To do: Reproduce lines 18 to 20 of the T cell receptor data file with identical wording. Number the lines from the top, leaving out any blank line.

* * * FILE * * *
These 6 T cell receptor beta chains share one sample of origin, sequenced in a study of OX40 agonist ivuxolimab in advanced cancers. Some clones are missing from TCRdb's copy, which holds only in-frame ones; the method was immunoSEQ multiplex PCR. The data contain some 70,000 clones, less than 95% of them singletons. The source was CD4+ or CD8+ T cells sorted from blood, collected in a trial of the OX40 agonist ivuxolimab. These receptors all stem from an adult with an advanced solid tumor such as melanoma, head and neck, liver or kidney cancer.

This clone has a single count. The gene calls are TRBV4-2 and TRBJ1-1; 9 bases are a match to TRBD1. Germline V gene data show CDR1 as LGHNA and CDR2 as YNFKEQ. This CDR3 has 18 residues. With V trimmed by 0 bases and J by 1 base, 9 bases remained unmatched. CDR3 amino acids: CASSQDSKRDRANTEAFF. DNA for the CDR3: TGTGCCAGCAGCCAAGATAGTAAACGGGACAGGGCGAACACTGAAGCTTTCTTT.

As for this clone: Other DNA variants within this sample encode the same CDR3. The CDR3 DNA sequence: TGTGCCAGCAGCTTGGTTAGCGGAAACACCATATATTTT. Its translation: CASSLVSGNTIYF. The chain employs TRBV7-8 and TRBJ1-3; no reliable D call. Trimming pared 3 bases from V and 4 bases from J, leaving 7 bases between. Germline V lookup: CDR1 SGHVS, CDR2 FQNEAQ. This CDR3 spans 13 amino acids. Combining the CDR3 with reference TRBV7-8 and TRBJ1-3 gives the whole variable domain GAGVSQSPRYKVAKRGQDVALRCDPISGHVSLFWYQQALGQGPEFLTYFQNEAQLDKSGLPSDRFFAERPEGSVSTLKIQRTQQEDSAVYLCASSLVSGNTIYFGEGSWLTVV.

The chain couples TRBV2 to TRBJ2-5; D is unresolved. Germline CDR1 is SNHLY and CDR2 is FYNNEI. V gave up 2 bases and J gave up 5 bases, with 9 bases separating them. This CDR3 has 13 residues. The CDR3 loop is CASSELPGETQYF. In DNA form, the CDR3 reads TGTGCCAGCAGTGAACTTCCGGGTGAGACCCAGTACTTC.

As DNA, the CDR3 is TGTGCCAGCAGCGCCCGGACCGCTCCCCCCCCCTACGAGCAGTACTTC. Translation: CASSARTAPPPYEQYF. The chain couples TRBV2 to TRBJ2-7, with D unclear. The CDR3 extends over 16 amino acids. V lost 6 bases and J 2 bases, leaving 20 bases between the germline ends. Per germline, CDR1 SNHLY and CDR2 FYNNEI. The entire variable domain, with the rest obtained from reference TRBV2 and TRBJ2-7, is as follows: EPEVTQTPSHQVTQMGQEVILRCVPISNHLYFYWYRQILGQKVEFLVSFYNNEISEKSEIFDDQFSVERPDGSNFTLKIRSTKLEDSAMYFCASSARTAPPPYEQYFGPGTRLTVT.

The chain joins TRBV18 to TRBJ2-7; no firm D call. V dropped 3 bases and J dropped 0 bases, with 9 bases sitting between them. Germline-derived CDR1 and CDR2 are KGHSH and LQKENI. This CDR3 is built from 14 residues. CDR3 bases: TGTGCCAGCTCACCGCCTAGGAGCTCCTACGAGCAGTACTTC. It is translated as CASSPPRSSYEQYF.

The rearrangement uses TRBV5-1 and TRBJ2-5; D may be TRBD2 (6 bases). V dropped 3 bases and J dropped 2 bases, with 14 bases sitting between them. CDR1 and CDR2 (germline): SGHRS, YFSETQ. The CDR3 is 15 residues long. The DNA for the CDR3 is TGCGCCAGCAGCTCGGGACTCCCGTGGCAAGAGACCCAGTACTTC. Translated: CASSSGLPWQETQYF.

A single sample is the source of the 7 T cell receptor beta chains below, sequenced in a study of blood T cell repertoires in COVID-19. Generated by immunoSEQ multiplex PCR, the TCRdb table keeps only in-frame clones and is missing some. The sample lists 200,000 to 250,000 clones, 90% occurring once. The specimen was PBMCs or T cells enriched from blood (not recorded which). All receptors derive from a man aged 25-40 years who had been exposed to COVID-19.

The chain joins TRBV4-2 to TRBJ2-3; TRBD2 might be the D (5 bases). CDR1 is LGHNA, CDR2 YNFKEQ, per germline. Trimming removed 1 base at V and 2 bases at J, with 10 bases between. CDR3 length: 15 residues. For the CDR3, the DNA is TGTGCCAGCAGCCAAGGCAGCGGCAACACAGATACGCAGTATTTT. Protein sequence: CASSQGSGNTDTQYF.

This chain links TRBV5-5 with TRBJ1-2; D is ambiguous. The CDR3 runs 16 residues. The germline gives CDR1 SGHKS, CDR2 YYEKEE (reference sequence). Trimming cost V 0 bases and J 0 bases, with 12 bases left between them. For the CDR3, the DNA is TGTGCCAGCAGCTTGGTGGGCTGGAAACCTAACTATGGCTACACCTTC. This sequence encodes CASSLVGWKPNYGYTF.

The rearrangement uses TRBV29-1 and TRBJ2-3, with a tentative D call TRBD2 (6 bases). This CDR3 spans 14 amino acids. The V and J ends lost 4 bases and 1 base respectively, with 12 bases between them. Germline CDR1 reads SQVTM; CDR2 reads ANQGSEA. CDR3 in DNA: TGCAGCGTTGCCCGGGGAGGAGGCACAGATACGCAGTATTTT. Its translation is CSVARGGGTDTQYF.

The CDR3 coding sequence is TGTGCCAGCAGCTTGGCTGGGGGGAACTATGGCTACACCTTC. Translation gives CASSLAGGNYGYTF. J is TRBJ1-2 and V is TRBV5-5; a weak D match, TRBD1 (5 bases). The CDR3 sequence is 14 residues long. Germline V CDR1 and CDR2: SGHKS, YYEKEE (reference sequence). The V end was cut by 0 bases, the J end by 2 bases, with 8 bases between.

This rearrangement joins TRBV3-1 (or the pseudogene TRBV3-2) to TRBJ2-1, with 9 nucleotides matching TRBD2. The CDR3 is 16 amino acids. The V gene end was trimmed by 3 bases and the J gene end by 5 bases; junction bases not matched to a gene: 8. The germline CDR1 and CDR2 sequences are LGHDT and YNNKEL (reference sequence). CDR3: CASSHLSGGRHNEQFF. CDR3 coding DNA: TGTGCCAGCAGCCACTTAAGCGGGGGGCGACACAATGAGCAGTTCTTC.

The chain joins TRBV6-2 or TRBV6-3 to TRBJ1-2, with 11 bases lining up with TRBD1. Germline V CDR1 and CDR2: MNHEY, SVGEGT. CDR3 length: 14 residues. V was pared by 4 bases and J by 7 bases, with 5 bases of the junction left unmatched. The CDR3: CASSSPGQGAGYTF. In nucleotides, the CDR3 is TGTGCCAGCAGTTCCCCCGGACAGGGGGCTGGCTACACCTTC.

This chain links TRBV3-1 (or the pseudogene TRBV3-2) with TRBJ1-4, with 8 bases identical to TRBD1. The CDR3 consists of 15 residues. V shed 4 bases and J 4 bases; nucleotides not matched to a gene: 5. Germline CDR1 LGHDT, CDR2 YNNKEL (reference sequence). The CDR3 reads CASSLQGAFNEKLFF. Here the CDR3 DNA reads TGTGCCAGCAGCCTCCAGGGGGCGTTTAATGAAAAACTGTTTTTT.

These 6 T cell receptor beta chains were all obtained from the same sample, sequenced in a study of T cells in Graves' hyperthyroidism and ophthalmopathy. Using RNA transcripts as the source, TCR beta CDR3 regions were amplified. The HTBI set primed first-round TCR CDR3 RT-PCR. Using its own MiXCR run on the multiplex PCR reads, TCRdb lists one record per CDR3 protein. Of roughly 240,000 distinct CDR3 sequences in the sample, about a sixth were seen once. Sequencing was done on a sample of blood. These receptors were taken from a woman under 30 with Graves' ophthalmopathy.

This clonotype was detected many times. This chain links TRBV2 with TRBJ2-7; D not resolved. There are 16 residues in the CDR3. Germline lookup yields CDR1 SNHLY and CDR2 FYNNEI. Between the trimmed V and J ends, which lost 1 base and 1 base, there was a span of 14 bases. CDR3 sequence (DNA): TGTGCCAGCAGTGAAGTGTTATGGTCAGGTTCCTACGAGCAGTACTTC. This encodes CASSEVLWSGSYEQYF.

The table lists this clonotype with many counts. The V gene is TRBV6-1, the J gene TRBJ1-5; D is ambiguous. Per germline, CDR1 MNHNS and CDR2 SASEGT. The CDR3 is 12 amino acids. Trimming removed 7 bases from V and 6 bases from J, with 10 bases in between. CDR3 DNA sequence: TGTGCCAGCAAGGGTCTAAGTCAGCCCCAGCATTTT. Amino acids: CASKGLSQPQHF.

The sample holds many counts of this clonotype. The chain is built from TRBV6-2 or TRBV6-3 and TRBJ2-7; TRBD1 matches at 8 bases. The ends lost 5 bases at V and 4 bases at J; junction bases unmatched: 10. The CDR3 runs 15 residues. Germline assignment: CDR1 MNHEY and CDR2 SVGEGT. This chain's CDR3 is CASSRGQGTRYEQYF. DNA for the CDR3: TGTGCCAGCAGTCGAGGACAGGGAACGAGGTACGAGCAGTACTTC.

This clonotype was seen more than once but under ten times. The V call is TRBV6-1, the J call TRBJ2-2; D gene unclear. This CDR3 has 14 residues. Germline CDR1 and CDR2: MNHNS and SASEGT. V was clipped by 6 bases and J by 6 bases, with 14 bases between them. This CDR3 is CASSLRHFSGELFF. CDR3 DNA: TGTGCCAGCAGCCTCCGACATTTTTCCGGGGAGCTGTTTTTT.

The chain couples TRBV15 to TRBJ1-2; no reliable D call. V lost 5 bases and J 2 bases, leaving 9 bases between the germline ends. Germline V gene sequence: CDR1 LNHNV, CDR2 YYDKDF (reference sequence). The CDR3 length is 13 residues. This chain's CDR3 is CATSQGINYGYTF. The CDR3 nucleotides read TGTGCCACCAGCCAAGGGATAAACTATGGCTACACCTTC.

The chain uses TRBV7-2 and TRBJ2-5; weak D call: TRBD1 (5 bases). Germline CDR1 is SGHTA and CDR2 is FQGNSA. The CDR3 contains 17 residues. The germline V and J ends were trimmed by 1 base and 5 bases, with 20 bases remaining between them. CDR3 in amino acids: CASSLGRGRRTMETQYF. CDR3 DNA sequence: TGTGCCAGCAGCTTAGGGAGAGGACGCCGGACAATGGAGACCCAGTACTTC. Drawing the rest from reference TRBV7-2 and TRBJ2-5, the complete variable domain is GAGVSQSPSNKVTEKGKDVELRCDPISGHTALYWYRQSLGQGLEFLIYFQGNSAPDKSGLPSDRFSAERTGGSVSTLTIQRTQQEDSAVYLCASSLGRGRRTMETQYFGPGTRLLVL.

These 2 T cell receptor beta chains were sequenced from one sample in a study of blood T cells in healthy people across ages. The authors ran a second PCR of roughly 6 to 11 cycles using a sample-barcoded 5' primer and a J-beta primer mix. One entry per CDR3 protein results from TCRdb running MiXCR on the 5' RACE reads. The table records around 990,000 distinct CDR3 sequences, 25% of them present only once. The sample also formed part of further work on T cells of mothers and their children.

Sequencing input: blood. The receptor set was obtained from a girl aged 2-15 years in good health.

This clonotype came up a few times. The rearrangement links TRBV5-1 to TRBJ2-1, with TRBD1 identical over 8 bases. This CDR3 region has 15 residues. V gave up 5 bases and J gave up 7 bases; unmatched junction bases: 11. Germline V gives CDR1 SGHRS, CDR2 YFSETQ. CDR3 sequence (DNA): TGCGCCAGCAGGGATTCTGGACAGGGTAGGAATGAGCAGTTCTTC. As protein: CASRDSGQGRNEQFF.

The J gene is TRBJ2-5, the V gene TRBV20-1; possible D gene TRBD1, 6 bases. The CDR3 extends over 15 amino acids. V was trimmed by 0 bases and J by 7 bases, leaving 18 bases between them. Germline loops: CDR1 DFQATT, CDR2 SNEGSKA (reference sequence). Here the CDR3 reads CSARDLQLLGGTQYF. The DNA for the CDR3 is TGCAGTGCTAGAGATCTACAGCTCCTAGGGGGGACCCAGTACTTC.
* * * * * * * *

The table lists this clonotype with many counts. The V gene is TRBV6-1, the J gene TRBJ1-5; D is ambiguous. Per germline, CDR1 MNHNS and CDR2 SASEGT. The CDR3 is 12 amino acids. Trimming removed 7 bases from V and 6 bases from J, with 10 bases in between. CDR3 DNA sequence: TGTGCCAGCAAGGGTCTAAGTCAGCCCCAGCATTTT. Amino acids: CASKGLSQPQHF.

The sample holds many counts of this clonotype. The chain is built from TRBV6-2 or TRBV6-3 and TRBJ2-7; TRBD1 matches at 8 bases. The ends lost 5 bases at V and 4 bases at J; junction bases unmatched: 10. The CDR3 runs 15 residues. Germline assignment: CDR1 MNHEY and CDR2 SVGEGT. This chain's CDR3 is CASSRGQGTRYEQYF. DNA for the CDR3: TGTGCCAGCAGTCGAGGACAGGGAACGAGGTACGAGCAGTACTTC.

This clonotype was seen more than once but under ten times. The V call is TRBV6-1, the J call TRBJ2-2; D gene unclear. This CDR3 has 14 residues. Germline CDR1 and CDR2: MNHNS and SASEGT. V was clipped by 6 bases and J by 6 bases, with 14 bases between them. This CDR3 is CASSLRHFSGELFF. CDR3 DNA: TGTGCCAGCAGCCTCCGACATTTTTCCGGGGAGCTGTTTTTT.